Board's vote gets college closer to athletic fields goal

Loyola can buy city land despite residents' protests

December 18, 2003|By Tom Pelton | Tom Pelton,SUN STAFF

The city's financial oversight committee approved yesterday the sale of 50 acres north of Television Hill to Loyola College, allowing the school to build an athletic complex.

The five-member Board of Estimates voted 4-1 to sell the land, which is partially landfill and partially woods, to the school for $348,698.

Mayor Martin O'Malley, City Council President Sheila Dixon, City Solicitor Thurman W. Zollicoffer Jr. and Public Works Director George L. Winfield voted for the proposal, and Comptroller Joan M. Pratt voted against it after listening to neighborhood complaints about traffic, noise and the destruction of woodlands.

FOR THE RECORD - An article yesterday about the city's proposed sale of 50 acres of land to Loyola College incorrectly reported the vote of City Council President Sheila Dixon. Dixon voted against the sale. The Board of Estimates approved the deal by a 3-2 vote. The Sun regrets the error.

"Loyola is a valuable institution to the city and I look forward to them continuing to grow and continuing to contribute to the greatest city in America," O'Malley said.

Residents in the surrounding Woodberry community complained that the project would require cutting down many trees loved by neighbors.

While the project would create eight to 10 jobs, neighbors said that was not enough to justify selling public land and increasing traffic and noise in Woodberry.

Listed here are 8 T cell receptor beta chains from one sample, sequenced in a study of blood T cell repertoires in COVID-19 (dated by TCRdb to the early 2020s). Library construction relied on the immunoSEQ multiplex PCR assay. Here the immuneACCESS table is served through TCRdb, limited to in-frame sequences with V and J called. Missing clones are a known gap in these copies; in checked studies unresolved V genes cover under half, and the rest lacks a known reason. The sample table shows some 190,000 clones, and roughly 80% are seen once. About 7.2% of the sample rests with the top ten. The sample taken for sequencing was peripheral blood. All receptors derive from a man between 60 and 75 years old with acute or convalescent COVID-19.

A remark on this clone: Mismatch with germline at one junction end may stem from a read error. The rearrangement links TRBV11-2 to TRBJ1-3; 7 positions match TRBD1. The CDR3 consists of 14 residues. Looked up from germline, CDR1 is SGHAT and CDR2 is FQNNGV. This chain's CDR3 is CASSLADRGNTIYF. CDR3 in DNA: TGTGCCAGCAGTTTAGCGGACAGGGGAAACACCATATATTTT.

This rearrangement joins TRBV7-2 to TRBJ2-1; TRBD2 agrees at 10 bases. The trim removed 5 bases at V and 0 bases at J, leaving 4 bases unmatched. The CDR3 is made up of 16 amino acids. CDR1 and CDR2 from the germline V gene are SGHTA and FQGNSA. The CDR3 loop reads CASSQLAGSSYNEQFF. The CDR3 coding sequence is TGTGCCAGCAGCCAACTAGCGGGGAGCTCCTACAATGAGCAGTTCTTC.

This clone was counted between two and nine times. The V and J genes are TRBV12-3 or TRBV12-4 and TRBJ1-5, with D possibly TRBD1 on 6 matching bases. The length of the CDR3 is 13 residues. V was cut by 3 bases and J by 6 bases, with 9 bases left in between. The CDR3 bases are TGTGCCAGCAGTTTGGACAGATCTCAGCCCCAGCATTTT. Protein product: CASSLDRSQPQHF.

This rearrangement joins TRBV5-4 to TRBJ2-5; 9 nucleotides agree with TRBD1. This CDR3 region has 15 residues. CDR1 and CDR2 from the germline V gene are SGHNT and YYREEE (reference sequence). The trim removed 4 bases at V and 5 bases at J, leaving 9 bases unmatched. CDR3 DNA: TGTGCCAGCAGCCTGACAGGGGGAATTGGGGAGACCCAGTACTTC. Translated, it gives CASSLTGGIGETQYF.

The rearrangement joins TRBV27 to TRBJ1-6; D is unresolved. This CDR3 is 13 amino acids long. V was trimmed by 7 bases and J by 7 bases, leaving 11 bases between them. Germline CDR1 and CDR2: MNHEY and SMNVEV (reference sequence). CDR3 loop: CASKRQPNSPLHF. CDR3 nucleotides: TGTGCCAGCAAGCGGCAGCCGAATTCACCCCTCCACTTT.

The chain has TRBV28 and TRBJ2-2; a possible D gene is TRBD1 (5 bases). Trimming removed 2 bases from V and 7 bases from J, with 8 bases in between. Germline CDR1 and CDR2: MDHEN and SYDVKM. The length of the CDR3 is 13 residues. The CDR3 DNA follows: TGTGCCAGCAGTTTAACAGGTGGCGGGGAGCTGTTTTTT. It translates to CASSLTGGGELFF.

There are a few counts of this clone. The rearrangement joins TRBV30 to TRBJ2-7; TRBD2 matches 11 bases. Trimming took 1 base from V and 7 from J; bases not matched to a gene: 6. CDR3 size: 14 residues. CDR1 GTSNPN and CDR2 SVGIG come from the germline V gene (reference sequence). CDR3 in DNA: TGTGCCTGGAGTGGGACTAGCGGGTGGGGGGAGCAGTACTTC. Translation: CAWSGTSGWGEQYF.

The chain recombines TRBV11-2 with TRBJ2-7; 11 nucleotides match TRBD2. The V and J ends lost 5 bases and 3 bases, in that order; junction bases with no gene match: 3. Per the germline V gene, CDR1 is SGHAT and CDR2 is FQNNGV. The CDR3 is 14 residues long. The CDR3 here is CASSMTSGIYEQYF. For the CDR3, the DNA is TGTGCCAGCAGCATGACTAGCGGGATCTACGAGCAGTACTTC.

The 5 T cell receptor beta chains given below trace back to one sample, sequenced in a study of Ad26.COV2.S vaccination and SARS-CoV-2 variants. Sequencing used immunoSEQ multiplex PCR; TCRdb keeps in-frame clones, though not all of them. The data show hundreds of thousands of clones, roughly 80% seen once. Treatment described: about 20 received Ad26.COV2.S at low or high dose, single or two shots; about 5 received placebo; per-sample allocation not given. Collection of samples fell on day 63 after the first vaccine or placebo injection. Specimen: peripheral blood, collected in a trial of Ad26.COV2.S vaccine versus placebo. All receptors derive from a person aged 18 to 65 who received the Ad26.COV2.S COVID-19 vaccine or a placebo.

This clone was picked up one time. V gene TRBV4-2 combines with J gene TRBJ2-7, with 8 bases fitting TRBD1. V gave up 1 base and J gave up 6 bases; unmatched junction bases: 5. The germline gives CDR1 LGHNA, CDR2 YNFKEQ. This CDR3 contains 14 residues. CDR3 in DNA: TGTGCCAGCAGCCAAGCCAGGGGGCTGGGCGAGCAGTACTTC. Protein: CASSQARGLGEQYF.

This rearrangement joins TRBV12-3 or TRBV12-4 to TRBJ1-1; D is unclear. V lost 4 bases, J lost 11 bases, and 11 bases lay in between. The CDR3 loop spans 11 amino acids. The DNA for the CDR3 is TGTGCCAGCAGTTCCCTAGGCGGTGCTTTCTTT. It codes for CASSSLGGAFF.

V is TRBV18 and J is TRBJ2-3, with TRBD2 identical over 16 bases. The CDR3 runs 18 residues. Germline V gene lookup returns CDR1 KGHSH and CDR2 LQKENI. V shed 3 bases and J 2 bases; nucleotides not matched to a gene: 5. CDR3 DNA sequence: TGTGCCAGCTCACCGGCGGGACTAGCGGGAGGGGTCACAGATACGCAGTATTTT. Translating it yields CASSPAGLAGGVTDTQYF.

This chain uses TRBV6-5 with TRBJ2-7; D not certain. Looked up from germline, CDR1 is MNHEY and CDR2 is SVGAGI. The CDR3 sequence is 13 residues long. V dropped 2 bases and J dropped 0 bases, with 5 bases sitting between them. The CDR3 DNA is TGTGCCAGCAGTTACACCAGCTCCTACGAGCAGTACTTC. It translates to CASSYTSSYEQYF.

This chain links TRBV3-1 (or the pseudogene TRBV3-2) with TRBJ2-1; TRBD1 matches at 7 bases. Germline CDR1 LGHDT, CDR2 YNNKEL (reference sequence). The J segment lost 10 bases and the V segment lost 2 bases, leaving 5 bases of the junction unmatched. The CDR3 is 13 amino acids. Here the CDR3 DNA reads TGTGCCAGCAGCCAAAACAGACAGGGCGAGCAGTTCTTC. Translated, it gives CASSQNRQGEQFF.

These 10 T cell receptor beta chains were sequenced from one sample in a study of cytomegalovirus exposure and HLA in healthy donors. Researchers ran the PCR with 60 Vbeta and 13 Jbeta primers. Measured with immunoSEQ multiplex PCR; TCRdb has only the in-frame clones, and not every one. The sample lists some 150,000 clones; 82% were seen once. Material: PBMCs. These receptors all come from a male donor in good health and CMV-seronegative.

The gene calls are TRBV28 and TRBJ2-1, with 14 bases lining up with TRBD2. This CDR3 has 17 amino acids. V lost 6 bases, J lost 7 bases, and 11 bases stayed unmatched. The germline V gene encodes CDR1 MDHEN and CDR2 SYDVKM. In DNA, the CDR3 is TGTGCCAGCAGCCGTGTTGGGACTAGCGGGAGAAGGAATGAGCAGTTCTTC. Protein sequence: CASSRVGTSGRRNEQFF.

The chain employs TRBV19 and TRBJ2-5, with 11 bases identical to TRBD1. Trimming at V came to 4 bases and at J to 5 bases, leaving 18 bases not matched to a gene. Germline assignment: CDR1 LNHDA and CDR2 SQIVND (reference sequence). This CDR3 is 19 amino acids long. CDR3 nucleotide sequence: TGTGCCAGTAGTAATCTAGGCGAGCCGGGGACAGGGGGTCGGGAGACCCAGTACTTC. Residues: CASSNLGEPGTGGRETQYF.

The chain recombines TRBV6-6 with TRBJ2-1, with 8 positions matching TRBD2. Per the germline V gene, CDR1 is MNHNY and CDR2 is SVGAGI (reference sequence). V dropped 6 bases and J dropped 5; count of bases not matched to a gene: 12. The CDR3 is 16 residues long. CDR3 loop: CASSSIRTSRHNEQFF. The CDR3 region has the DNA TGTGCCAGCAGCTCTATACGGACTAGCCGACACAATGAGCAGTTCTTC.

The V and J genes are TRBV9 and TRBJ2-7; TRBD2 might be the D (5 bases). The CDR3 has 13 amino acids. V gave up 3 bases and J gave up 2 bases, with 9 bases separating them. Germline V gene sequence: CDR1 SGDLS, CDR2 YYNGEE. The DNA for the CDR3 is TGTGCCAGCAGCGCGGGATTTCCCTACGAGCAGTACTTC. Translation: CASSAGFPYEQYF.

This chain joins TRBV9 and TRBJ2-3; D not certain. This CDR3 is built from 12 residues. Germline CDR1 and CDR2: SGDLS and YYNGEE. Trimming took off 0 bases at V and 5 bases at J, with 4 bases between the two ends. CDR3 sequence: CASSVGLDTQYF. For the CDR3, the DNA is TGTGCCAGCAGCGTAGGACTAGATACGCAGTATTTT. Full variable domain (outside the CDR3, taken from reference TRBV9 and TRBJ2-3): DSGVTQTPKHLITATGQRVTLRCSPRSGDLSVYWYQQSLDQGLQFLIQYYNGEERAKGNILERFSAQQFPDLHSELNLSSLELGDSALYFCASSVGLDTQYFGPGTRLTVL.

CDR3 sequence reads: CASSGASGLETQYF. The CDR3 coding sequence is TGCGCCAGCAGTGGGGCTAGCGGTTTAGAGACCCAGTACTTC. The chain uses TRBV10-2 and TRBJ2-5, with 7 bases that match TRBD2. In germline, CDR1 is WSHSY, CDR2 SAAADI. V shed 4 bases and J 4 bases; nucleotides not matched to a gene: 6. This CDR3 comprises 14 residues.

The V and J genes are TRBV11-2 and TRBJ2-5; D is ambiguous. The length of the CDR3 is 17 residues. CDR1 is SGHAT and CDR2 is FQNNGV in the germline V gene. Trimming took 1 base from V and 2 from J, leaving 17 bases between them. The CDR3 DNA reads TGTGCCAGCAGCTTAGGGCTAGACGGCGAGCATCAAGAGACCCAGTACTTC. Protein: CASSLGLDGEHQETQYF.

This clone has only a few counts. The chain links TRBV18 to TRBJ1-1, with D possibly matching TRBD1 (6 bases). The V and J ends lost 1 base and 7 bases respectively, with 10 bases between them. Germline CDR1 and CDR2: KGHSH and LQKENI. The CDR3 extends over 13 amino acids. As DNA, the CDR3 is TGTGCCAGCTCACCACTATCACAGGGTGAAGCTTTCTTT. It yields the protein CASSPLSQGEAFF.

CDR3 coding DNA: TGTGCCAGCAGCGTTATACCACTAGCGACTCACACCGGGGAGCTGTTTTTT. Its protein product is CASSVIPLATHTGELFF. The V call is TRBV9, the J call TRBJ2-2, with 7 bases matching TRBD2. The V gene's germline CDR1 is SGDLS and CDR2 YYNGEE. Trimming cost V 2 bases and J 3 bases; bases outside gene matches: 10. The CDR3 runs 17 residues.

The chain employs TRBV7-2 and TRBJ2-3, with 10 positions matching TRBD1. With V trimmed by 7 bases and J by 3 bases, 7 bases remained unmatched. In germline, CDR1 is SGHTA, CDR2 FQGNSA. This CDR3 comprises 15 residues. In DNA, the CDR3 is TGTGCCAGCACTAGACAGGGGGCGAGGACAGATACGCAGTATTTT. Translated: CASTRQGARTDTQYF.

"I see little if any economic benefit for the city in this," said Tracy Brown of Concerned Citizens of Woodberry. "It will disrupt our community. We are next to decaying neighborhoods, a highway and [television] towers. ... What amenities do we have, besides these woods?"

Loyola College officials argued that the city would benefit by turning a dump into athletic fields and allowing the school to use its older sports fields farther east on Cold Spring Lane for academic buildings.

"Loyola is a national institution of higher learning, and we are playing soccer and lacrosse at the highest level, Division I ... but we have little space," said Terrence Sawyer, special assistant to the college president.

The land Loyola is purchasing is divided into two parcels southwest of Cold Spring Lane and the Jones Falls Expressway: a 19-acre site at what is called the Woodberry Quarry, and a 31-acre site at the now-closed Cold Spring Lane Landfill.

For more than four years, Loyola officials have proposed building a $40 million athletic complex with a 6,000-seat stadium, athletic fields, offices, roads and parking lots. The college also is expected to designate a 26-acre conservation easement to preserve trees.

After a long battle with the community, the neighborhood reached an agreement with Loyola in July last year not to sue the college. That accord requires the school to preserve woodland, turn off all lights at athletic fields at 10 p.m., prohibit alcohol, limit the number of outdoor concerts to two a year, and not build a road into surrounding neighborhoods.

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